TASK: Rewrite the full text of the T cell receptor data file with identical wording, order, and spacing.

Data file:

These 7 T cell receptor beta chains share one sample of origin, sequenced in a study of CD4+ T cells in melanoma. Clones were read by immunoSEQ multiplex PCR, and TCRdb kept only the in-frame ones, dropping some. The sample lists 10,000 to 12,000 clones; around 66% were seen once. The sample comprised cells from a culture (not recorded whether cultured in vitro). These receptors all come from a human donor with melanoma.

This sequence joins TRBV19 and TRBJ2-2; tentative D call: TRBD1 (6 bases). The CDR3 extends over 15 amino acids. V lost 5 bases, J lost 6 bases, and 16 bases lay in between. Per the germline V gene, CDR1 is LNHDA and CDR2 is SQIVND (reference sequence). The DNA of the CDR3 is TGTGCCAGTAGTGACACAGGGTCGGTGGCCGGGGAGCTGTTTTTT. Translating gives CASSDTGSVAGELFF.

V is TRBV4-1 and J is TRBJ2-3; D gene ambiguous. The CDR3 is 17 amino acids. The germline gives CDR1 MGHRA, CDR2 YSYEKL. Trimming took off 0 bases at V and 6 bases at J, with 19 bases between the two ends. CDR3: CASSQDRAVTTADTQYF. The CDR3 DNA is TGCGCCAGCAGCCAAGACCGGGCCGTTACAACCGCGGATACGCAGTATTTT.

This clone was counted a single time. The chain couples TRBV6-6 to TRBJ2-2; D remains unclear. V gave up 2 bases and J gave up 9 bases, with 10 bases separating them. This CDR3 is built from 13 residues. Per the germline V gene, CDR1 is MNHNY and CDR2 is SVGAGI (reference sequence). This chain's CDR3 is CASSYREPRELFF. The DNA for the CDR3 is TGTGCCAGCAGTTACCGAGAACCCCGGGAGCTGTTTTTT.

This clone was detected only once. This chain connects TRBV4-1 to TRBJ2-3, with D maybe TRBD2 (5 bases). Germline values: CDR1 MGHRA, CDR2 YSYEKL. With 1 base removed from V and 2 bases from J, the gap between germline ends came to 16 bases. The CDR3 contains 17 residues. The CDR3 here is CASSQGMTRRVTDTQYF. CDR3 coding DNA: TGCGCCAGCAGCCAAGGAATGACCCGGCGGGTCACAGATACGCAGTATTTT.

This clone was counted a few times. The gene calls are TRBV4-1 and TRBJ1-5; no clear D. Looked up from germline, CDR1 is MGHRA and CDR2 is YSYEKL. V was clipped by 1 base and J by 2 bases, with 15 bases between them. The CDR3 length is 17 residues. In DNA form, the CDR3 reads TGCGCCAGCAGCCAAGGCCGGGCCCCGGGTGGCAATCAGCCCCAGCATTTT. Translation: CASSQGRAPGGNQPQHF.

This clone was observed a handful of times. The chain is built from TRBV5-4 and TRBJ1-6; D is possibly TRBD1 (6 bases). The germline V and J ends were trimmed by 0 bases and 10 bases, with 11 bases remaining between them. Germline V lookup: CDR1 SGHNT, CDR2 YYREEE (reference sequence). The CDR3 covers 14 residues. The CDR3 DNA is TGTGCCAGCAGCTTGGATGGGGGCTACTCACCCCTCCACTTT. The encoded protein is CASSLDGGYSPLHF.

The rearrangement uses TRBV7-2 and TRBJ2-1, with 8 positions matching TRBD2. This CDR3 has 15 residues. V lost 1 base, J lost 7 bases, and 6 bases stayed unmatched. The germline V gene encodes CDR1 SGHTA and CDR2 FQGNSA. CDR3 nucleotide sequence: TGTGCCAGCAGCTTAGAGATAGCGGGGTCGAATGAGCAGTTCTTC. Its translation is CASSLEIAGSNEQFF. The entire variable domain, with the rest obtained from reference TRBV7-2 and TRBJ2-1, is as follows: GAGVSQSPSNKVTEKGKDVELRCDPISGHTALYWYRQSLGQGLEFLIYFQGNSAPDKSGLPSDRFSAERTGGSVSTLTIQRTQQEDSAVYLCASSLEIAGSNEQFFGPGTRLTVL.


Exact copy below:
These 7 T cell receptor beta chains share one sample of origin, sequenced in a study of CD4+ T cells in melanoma. Clones were read by immunoSEQ multiplex PCR, and TCRdb kept only the in-frame ones, dropping some. The sample lists 10,000 to 12,000 clones; around 66% were seen once. The sample comprised cells from a culture (not recorded whether cultured in vitro). These receptors all come from a human donor with melanoma.

This sequence joins TRBV19 and TRBJ2-2; tentative D call: TRBD1 (6 bases). The CDR3 extends over 15 amino acids. V lost 5 bases, J lost 6 bases, and 16 bases lay in between. Per the germline V gene, CDR1 is LNHDA and CDR2 is SQIVND (reference sequence). The DNA of the CDR3 is TGTGCCAGTAGTGACACAGGGTCGGTGGCCGGGGAGCTGTTTTTT. Translating gives CASSDTGSVAGELFF.

V is TRBV4-1 and J is TRBJ2-3; D gene ambiguous. The CDR3 is 17 amino acids. The germline gives CDR1 MGHRA, CDR2 YSYEKL. Trimming took off 0 bases at V and 6 bases at J, with 19 bases between the two ends. CDR3: CASSQDRAVTTADTQYF. The CDR3 DNA is TGCGCCAGCAGCCAAGACCGGGCCGTTACAACCGCGGATACGCAGTATTTT.

This clone was counted a single time. The chain couples TRBV6-6 to TRBJ2-2; D remains unclear. V gave up 2 bases and J gave up 9 bases, with 10 bases separating them. This CDR3 is built from 13 residues. Per the germline V gene, CDR1 is MNHNY and CDR2 is SVGAGI (reference sequence). This chain's CDR3 is CASSYREPRELFF. The DNA for the CDR3 is TGTGCCAGCAGTTACCGAGAACCCCGGGAGCTGTTTTTT.

This clone was detected only once. This chain connects TRBV4-1 to TRBJ2-3, with D maybe TRBD2 (5 bases). Germline values: CDR1 MGHRA, CDR2 YSYEKL. With 1 base removed from V and 2 bases from J, the gap between germline ends came to 16 bases. The CDR3 contains 17 residues. The CDR3 here is CASSQGMTRRVTDTQYF. CDR3 coding DNA: TGCGCCAGCAGCCAAGGAATGACCCGGCGGGTCACAGATACGCAGTATTTT.

This clone was counted a few times. The gene calls are TRBV4-1 and TRBJ1-5; no clear D. Looked up from germline, CDR1 is MGHRA and CDR2 is YSYEKL. V was clipped by 1 base and J by 2 bases, with 15 bases between them. The CDR3 length is 17 residues. In DNA form, the CDR3 reads TGCGCCAGCAGCCAAGGCCGGGCCCCGGGTGGCAATCAGCCCCAGCATTTT. Translation: CASSQGRAPGGNQPQHF.

This clone was observed a handful of times. The chain is built from TRBV5-4 and TRBJ1-6; D is possibly TRBD1 (6 bases). The germline V and J ends were trimmed by 0 bases and 10 bases, with 11 bases remaining between them. Germline V lookup: CDR1 SGHNT, CDR2 YYREEE (reference sequence). The CDR3 covers 14 residues. The CDR3 DNA is TGTGCCAGCAGCTTGGATGGGGGCTACTCACCCCTCCACTTT. The encoded protein is CASSLDGGYSPLHF.

The rearrangement uses TRBV7-2 and TRBJ2-1, with 8 positions matching TRBD2. This CDR3 has 15 residues. V lost 1 base, J lost 7 bases, and 6 bases stayed unmatched. The germline V gene encodes CDR1 SGHTA and CDR2 FQGNSA. CDR3 nucleotide sequence: TGTGCCAGCAGCTTAGAGATAGCGGGGTCGAATGAGCAGTTCTTC. Its translation is CASSLEIAGSNEQFF. The entire variable domain, with the rest obtained from reference TRBV7-2 and TRBJ2-1, is as follows: GAGVSQSPSNKVTEKGKDVELRCDPISGHTALYWYRQSLGQGLEFLIYFQGNSAPDKSGLPSDRFSAERTGGSVSTLTIQRTQQEDSAVYLCASSLEIAGSNEQFFGPGTRLTVL.